The Department of Teaching and Learning and College of Education will support a quarter-time graduate assistant for the course sequence. The grant money will allow the both the recruitment and the funding for qualified doctoral candidates from China to study special education at the University of Iowa.

2012 Awards

Development of Cooperative Exchange Program in Niger

  • Rene Genadry, M.D., Clinical Professor, OB/GYN

The purpose of the grant is to establish a collaborative program with the Abdou Moumouni University School of Medicine in Niamey, Niger, for the purpose of training local and international surgeons in the management of pelvic floor pathology, including pelvic organ prolapse (POP), Urinary Incontinence (UI), and Obstetrical fistulas (OF). Secondarily, research infrastructure development will result from such an endeavor that will benefit patients, local health care providers, and trainees.

POP and UI are so common in the developed world that a subspecialty to deal with issues related to these conditions has recently been established and approved by the American College of Graduate Medical Education (ACGME). Although the prevalence of POP in developing countries remains unknown, in many areas of the developing world, a high prevalence of such pathology seem to also exist but takes a back seat to other life threatening issues. Patients suffering from POP, UI, and OF have limited access to proper resources for the management of their conditions (Creanga 2007). The quality of life (QOL) of these patients is quite dismal as shown in numerous studies on patients with UI and OF (Ahmed 2007).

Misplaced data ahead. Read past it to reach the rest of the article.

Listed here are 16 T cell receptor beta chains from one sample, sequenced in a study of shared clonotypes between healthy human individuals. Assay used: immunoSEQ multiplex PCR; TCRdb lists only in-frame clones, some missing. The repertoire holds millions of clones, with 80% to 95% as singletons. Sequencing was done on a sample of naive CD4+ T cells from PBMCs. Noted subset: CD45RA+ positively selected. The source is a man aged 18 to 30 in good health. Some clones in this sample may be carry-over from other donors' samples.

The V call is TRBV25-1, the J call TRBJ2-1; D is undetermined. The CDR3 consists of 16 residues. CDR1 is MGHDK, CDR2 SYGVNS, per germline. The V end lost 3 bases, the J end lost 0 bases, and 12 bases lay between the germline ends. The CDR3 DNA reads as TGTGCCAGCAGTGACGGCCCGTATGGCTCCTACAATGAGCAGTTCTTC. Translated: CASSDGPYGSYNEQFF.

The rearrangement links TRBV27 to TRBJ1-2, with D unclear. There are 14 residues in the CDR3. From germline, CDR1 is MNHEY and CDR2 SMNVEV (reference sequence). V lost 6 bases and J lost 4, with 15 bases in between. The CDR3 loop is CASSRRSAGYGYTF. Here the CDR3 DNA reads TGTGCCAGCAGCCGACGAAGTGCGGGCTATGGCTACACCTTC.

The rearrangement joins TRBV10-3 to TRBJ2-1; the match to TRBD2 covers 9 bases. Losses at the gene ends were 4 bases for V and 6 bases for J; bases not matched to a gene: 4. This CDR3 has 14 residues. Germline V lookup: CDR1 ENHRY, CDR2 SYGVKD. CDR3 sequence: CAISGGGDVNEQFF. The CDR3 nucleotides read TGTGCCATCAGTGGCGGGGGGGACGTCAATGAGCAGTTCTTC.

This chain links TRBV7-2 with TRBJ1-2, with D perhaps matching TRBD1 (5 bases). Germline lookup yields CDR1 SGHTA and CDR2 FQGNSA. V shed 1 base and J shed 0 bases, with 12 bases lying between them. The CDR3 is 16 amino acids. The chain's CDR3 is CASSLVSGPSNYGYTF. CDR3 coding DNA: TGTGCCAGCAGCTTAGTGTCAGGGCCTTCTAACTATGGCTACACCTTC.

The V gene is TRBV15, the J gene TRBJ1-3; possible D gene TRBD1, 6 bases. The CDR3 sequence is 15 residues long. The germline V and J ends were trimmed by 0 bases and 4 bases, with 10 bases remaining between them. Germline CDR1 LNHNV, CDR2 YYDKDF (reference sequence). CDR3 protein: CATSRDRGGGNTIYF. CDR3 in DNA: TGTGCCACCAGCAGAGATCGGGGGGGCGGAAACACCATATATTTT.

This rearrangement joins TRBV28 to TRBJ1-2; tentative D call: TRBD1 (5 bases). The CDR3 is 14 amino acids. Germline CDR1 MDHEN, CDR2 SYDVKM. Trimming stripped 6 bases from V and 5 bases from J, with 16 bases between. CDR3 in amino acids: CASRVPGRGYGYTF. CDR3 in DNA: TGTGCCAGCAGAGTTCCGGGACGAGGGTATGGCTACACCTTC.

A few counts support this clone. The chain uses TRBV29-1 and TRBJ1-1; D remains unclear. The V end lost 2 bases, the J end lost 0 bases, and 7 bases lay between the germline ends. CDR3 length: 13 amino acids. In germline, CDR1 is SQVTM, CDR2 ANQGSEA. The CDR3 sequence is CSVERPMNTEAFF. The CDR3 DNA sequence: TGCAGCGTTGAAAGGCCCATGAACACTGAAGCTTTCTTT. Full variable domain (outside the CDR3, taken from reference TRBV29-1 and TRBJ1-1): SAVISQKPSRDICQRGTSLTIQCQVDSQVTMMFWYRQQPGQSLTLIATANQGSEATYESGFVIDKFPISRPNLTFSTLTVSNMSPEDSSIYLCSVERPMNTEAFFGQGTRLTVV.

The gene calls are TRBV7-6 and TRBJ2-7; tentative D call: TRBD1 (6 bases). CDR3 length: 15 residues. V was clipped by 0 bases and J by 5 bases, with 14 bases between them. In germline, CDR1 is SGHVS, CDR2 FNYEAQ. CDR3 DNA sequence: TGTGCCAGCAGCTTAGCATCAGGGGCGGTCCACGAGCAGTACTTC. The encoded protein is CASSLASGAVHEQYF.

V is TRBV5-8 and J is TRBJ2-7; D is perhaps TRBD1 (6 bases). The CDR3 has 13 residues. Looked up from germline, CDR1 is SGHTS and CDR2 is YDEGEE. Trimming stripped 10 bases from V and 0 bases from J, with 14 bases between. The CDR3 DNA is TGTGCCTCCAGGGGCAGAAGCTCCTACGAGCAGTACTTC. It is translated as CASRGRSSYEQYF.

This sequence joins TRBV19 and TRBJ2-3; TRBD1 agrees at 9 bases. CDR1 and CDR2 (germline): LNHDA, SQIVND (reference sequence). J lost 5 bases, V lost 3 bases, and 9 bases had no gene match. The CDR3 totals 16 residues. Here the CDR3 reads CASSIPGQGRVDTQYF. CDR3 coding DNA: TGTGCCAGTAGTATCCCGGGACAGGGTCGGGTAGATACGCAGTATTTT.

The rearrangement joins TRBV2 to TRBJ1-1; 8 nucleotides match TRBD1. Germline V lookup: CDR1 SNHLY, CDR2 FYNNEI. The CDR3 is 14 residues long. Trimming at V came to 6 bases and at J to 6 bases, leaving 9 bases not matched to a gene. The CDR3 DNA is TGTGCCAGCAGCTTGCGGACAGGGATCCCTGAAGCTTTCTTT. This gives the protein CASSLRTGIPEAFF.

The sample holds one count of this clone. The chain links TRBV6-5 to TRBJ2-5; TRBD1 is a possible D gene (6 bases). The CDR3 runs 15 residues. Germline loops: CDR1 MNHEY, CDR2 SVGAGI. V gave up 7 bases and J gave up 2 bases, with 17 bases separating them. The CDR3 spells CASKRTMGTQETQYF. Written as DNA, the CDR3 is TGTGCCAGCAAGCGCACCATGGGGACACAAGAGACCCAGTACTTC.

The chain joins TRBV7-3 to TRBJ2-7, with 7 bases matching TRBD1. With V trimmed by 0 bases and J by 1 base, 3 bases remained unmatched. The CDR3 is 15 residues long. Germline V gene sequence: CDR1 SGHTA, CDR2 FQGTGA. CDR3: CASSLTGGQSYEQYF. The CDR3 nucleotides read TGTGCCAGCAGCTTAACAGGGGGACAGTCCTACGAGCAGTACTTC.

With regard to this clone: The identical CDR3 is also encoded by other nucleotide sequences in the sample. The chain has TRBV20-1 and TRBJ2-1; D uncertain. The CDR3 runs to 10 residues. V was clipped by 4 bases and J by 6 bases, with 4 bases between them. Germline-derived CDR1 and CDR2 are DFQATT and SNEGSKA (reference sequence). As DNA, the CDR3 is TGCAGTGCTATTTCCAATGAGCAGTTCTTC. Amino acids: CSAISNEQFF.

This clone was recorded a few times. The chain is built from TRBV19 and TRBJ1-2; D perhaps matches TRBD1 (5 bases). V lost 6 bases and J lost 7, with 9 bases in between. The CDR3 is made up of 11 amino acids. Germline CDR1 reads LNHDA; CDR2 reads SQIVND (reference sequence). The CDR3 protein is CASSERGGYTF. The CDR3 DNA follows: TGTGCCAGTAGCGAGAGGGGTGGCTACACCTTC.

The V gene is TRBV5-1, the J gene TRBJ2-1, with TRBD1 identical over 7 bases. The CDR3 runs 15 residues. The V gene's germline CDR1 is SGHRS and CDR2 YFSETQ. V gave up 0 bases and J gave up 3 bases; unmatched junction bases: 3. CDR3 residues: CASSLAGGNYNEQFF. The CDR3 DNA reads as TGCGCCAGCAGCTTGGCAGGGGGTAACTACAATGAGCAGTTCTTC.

An exchange program focusing on best practices to enhance and update the care provided locally and to train local physicians in such practices would result in benefits at many levels. It allows the improvement of the clinical performance of such health care workers and introduces them to basic standard data collection and research while providing a surgical training experience in complex pelvic pathology and an introduction of fellows to the issues encountered in the developing world, particularly in relation to surgical care of patients with pelvic floor pathology. A long term relationship is expected to develop as a result of such an exchange leading to improved care and training beneficial to both sides of the equation.

An urogynecologist and a gynecological trainee (fellow or resident) will spend an average of 4‐6 weeks/ year at the identified center or centers. They will share in the evaluation of patients as carried out in the outpatient setting. They will function under the direction and guidance of the local responsible physician attending to the care of the patient exchanging information and suggestions for optimal and traditional care. The clinical responsibilities will involve pre- and post-operative evaluation, as well as surgical and medical management of patients presenting with pelvic floor problems, including UI and OF.

Research responsibilities will include establishing a process to educate personnel to accurately gather and enter data, organizing a committee to establish priorities, and reviewing and recommending projects of interest appropriate to the local issues and needs. Once approved for implementation, a computerized database is developed to more effectively manage research projects with projected end dates and final outcomes leading to publications and presentations. The computerized database will capture basic demographic data, significant physical findings, and surgical outcomes on patients.

2011 Awards

The University of lowa—Hai Phong Medical University Educational Program to Create Physician-Pharmacist Collaboration in Vietnam: an initiative to improve the quality of primary care for underserved people in Vietnam

  • Bernard Sorofman, executive associate dean of the UI College of Pharmacy
  • Hung Van Nguyen, M.D., Ph.D., of Hai Phong Medical University, Ministry of Health, Vietnam
  • Barry Carter, Patrick E. Keefe endowed professor of Pharmacy, UI College of Pharmacy